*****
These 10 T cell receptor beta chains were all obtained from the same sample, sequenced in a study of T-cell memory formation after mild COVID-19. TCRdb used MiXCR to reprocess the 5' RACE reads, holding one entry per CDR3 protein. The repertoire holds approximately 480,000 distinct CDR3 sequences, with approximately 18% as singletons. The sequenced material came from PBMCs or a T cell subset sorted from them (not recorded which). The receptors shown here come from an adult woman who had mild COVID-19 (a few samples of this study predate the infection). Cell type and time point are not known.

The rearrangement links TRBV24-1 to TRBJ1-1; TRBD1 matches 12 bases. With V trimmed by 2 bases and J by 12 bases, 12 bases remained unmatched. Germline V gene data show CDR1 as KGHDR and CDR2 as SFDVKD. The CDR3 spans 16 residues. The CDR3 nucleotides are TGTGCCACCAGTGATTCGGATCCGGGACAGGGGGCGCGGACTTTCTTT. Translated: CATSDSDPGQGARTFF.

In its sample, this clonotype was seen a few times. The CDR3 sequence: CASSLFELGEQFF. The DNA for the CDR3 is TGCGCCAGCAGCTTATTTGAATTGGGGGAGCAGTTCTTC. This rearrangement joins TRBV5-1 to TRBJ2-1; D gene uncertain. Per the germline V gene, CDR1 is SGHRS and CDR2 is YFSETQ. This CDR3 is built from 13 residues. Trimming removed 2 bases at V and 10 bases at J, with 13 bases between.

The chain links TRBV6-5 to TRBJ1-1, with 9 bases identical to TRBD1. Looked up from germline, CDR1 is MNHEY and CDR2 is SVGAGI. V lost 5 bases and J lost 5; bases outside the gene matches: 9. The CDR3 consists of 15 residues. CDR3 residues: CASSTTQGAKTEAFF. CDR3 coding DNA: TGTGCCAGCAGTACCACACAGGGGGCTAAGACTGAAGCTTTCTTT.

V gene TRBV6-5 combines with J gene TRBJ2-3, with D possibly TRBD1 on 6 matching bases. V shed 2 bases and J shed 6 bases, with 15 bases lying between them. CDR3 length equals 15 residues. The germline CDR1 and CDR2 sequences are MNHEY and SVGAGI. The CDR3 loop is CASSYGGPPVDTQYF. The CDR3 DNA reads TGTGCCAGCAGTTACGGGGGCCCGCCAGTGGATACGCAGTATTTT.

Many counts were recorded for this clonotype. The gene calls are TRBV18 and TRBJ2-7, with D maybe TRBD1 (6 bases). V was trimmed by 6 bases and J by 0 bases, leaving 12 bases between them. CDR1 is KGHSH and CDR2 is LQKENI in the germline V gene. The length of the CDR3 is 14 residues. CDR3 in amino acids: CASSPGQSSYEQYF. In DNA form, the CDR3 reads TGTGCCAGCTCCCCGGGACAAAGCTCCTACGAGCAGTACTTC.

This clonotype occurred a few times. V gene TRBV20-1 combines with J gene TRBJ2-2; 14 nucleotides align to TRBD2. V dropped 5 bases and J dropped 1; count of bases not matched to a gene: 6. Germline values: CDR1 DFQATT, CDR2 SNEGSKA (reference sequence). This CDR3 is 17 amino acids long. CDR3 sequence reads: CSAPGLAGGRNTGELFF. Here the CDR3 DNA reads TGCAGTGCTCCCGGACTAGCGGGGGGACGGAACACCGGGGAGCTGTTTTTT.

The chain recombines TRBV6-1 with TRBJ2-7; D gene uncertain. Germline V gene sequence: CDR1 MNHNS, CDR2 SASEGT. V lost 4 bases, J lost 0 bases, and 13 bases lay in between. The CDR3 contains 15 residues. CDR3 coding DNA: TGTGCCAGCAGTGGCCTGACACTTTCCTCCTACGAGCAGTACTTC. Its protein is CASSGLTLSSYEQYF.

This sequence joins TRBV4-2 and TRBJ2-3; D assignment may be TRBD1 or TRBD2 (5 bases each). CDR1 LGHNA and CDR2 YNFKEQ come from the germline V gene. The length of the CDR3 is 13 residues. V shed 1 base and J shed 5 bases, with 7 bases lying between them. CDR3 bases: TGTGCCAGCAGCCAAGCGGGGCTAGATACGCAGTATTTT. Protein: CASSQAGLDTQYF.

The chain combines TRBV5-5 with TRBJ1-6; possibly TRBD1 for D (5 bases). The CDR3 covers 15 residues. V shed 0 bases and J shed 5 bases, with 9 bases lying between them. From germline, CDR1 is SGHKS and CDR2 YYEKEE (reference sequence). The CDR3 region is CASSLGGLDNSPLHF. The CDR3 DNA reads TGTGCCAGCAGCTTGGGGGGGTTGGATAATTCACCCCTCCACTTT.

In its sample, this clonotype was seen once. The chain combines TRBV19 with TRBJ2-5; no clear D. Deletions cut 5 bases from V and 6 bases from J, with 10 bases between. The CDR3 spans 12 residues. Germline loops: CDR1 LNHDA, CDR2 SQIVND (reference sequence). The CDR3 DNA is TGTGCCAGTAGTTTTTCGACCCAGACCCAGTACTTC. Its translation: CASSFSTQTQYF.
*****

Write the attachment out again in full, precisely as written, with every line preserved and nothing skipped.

These 10 T cell receptor beta chains were all obtained from the same sample, sequenced in a study of T-cell memory formation after mild COVID-19. TCRdb used MiXCR to reprocess the 5' RACE reads, holding one entry per CDR3 protein. The repertoire holds approximately 480,000 distinct CDR3 sequences, with approximately 18% as singletons. The sequenced material came from PBMCs or a T cell subset sorted from them (not recorded which). The receptors shown here come from an adult woman who had mild COVID-19 (a few samples of this study predate the infection). Cell type and time point are not known.

The rearrangement links TRBV24-1 to TRBJ1-1; TRBD1 matches 12 bases. With V trimmed by 2 bases and J by 12 bases, 12 bases remained unmatched. Germline V gene data show CDR1 as KGHDR and CDR2 as SFDVKD. The CDR3 spans 16 residues. The CDR3 nucleotides are TGTGCCACCAGTGATTCGGATCCGGGACAGGGGGCGCGGACTTTCTTT. Translated: CATSDSDPGQGARTFF.

In its sample, this clonotype was seen a few times. The CDR3 sequence: CASSLFELGEQFF. The DNA for the CDR3 is TGCGCCAGCAGCTTATTTGAATTGGGGGAGCAGTTCTTC. This rearrangement joins TRBV5-1 to TRBJ2-1; D gene uncertain. Per the germline V gene, CDR1 is SGHRS and CDR2 is YFSETQ. This CDR3 is built from 13 residues. Trimming removed 2 bases at V and 10 bases at J, with 13 bases between.

The chain links TRBV6-5 to TRBJ1-1, with 9 bases identical to TRBD1. Looked up from germline, CDR1 is MNHEY and CDR2 is SVGAGI. V lost 5 bases and J lost 5; bases outside the gene matches: 9. The CDR3 consists of 15 residues. CDR3 residues: CASSTTQGAKTEAFF. CDR3 coding DNA: TGTGCCAGCAGTACCACACAGGGGGCTAAGACTGAAGCTTTCTTT.

V gene TRBV6-5 combines with J gene TRBJ2-3, with D possibly TRBD1 on 6 matching bases. V shed 2 bases and J shed 6 bases, with 15 bases lying between them. CDR3 length equals 15 residues. The germline CDR1 and CDR2 sequences are MNHEY and SVGAGI. The CDR3 loop is CASSYGGPPVDTQYF. The CDR3 DNA reads TGTGCCAGCAGTTACGGGGGCCCGCCAGTGGATACGCAGTATTTT.

Many counts were recorded for this clonotype. The gene calls are TRBV18 and TRBJ2-7, with D maybe TRBD1 (6 bases). V was trimmed by 6 bases and J by 0 bases, leaving 12 bases between them. CDR1 is KGHSH and CDR2 is LQKENI in the germline V gene. The length of the CDR3 is 14 residues. CDR3 in amino acids: CASSPGQSSYEQYF. In DNA form, the CDR3 reads TGTGCCAGCTCCCCGGGACAAAGCTCCTACGAGCAGTACTTC.

This clonotype occurred a few times. V gene TRBV20-1 combines with J gene TRBJ2-2; 14 nucleotides align to TRBD2. V dropped 5 bases and J dropped 1; count of bases not matched to a gene: 6. Germline values: CDR1 DFQATT, CDR2 SNEGSKA (reference sequence). This CDR3 is 17 amino acids long. CDR3 sequence reads: CSAPGLAGGRNTGELFF. Here the CDR3 DNA reads TGCAGTGCTCCCGGACTAGCGGGGGGACGGAACACCGGGGAGCTGTTTTTT.

The chain recombines TRBV6-1 with TRBJ2-7; D gene uncertain. Germline V gene sequence: CDR1 MNHNS, CDR2 SASEGT. V lost 4 bases, J lost 0 bases, and 13 bases lay in between. The CDR3 contains 15 residues. CDR3 coding DNA: TGTGCCAGCAGTGGCCTGACACTTTCCTCCTACGAGCAGTACTTC. Its protein is CASSGLTLSSYEQYF.

This sequence joins TRBV4-2 and TRBJ2-3; D assignment may be TRBD1 or TRBD2 (5 bases each). CDR1 LGHNA and CDR2 YNFKEQ come from the germline V gene. The length of the CDR3 is 13 residues. V shed 1 base and J shed 5 bases, with 7 bases lying between them. CDR3 bases: TGTGCCAGCAGCCAAGCGGGGCTAGATACGCAGTATTTT. Protein: CASSQAGLDTQYF.

The chain combines TRBV5-5 with TRBJ1-6; possibly TRBD1 for D (5 bases). The CDR3 covers 15 residues. V shed 0 bases and J shed 5 bases, with 9 bases lying between them. From germline, CDR1 is SGHKS and CDR2 YYEKEE (reference sequence). The CDR3 region is CASSLGGLDNSPLHF. The CDR3 DNA reads TGTGCCAGCAGCTTGGGGGGGTTGGATAATTCACCCCTCCACTTT.

In its sample, this clonotype was seen once. The chain combines TRBV19 with TRBJ2-5; no clear D. Deletions cut 5 bases from V and 6 bases from J, with 10 bases between. The CDR3 spans 12 residues. Germline loops: CDR1 LNHDA, CDR2 SQIVND (reference sequence). The CDR3 DNA is TGTGCCAGTAGTTTTTCGACCCAGACCCAGTACTTC. Its translation: CASSFSTQTQYF.